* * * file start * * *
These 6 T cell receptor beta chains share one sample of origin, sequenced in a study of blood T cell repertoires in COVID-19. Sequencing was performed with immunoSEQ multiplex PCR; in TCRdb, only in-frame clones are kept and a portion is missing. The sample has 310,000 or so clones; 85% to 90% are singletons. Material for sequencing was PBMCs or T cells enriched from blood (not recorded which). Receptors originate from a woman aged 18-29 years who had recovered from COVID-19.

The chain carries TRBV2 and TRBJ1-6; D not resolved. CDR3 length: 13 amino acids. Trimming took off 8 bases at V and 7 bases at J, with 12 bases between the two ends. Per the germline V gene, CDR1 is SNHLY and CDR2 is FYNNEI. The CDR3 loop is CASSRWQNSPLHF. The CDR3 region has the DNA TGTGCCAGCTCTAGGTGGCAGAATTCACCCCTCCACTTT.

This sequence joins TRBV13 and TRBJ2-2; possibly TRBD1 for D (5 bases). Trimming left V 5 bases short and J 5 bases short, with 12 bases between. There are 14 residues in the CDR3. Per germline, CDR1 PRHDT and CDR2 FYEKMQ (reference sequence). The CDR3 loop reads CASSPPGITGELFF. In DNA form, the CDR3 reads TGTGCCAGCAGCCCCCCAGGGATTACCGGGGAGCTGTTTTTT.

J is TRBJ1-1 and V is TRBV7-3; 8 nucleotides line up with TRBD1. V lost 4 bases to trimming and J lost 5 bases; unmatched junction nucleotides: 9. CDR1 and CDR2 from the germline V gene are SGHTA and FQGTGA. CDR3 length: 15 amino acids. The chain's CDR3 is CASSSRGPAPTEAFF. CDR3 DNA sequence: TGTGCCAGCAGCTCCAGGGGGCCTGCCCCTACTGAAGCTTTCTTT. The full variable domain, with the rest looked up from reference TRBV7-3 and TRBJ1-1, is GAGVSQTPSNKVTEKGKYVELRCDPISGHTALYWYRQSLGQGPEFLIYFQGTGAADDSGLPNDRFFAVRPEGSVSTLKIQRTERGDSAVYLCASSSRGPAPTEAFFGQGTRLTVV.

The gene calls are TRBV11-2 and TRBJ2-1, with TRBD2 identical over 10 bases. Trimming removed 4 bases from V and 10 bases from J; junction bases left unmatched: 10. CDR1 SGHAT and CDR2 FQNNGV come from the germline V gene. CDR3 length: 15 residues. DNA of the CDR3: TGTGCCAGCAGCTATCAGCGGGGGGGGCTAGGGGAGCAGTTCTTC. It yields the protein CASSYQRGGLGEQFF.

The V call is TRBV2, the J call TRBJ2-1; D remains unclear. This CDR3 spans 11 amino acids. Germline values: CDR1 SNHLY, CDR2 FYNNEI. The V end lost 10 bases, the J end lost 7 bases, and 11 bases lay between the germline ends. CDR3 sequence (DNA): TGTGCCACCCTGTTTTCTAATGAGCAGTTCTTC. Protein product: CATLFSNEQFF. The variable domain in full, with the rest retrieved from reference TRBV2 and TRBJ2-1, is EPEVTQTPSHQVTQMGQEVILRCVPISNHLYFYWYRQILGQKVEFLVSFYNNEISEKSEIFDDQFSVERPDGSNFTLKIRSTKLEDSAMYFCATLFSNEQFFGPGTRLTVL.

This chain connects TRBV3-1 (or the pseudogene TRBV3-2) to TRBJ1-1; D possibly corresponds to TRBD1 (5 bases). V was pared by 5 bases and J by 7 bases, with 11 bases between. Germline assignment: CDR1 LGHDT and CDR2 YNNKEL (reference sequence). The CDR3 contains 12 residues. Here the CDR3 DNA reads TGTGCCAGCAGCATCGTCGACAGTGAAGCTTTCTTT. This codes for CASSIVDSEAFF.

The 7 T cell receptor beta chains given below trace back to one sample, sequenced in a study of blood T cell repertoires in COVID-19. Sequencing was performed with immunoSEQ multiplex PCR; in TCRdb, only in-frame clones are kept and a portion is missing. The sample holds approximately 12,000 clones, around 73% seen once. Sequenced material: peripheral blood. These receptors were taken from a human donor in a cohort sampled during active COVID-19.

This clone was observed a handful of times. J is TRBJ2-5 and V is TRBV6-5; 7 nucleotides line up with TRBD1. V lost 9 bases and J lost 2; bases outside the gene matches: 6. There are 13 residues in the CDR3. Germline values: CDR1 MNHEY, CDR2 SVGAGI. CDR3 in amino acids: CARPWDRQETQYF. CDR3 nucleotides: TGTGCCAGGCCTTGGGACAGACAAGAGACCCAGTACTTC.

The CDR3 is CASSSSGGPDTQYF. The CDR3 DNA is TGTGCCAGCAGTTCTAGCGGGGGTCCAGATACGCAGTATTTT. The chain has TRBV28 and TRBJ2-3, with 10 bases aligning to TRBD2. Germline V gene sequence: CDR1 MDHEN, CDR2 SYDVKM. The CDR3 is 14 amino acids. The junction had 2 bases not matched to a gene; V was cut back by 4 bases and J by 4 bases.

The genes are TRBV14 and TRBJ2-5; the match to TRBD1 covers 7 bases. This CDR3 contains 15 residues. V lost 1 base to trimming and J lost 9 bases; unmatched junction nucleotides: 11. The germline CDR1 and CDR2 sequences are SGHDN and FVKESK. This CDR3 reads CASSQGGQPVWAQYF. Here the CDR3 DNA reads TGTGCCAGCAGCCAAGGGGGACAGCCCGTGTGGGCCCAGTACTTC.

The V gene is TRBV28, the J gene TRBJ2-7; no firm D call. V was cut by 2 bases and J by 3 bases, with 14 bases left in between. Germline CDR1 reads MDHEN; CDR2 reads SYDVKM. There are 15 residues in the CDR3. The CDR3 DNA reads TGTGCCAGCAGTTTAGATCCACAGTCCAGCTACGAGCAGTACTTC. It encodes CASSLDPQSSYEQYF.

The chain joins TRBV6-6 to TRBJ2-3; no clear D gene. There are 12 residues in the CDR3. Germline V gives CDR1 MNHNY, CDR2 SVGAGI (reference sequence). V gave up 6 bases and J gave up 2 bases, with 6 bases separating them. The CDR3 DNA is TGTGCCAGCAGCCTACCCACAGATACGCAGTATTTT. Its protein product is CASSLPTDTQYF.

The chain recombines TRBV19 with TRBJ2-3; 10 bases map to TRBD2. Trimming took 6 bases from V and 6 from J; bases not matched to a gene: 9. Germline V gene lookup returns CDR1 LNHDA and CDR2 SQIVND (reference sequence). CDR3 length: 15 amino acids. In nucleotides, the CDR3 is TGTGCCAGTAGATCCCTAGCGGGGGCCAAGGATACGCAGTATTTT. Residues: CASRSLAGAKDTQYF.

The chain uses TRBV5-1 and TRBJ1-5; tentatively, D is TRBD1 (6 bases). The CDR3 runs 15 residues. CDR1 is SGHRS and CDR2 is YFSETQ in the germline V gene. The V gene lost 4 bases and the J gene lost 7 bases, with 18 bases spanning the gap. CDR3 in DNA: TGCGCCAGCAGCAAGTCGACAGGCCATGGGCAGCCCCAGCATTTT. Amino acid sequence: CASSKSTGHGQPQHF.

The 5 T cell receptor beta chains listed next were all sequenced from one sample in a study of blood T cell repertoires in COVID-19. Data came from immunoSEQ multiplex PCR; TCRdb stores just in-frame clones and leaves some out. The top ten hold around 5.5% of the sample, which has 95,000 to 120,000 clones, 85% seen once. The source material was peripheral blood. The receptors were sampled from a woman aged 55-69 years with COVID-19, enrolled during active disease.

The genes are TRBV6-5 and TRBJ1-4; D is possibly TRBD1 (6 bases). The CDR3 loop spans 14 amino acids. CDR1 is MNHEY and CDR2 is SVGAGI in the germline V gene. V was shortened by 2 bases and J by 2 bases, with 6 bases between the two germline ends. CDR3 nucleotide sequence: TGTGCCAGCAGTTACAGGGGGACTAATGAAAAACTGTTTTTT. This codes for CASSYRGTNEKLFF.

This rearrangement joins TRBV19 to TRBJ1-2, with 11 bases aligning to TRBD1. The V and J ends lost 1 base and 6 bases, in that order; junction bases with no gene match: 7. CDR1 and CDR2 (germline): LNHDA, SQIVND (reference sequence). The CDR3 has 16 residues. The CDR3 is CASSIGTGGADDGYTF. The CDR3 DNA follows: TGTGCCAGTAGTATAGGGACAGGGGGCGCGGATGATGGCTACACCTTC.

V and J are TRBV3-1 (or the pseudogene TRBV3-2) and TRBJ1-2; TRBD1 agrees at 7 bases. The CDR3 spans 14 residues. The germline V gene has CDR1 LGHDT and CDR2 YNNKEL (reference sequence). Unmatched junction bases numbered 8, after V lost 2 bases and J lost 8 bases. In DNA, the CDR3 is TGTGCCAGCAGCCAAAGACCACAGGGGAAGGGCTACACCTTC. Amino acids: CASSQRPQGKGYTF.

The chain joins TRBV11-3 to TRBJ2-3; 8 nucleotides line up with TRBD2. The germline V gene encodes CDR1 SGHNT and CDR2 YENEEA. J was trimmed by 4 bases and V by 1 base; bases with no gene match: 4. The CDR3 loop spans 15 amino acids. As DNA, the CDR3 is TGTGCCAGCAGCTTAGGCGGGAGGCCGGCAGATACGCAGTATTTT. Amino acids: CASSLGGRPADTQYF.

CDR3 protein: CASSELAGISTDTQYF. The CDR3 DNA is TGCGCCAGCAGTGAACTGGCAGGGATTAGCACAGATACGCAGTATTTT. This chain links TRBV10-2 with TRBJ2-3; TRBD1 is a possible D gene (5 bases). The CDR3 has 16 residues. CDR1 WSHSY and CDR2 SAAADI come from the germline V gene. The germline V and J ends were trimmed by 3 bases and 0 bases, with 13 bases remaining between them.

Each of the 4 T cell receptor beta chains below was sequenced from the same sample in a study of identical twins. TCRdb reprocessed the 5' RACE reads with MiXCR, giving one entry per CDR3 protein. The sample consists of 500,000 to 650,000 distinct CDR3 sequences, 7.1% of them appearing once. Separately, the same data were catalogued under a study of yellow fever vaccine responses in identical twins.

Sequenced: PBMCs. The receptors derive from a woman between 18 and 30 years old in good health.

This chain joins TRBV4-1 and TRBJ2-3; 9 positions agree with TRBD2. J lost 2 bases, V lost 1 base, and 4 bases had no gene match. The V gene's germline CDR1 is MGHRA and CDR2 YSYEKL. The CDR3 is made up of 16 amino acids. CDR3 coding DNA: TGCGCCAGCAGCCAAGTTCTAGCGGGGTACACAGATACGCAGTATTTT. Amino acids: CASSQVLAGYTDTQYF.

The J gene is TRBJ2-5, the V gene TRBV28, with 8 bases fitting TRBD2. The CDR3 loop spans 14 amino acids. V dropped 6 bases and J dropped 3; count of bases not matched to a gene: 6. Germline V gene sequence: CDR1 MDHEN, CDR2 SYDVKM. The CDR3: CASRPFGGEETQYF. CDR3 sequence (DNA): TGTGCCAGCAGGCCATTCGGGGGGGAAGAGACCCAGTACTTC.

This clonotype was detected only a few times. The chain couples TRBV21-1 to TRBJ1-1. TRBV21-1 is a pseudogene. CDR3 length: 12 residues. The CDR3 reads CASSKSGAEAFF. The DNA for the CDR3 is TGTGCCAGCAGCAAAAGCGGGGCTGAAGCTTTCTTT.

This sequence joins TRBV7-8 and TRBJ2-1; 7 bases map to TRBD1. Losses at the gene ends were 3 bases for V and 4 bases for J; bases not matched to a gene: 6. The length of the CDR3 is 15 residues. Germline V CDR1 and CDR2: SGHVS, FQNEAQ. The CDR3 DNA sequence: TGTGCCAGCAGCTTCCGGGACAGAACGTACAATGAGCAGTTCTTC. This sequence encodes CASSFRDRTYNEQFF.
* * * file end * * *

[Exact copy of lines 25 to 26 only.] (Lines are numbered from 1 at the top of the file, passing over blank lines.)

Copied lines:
The J gene is TRBJ2-5, the V gene TRBV28, with 8 bases fitting TRBD2. The CDR3 loop spans 14 amino acids. V dropped 6 bases and J dropped 3; count of bases not matched to a gene: 6. Germline V gene sequence: CDR1 MDHEN, CDR2 SYDVKM. The CDR3: CASRPFGGEETQYF. CDR3 sequence (DNA): TGTGCCAGCAGGCCATTCGGGGGGGAAGAGACCCAGTACTTC.

This clonotype was detected only a few times. The chain couples TRBV21-1 to TRBJ1-1. TRBV21-1 is a pseudogene. CDR3 length: 12 residues. The CDR3 reads CASSKSGAEAFF. The DNA for the CDR3 is TGTGCCAGCAGCAAAAGCGGGGCTGAAGCTTTCTTT.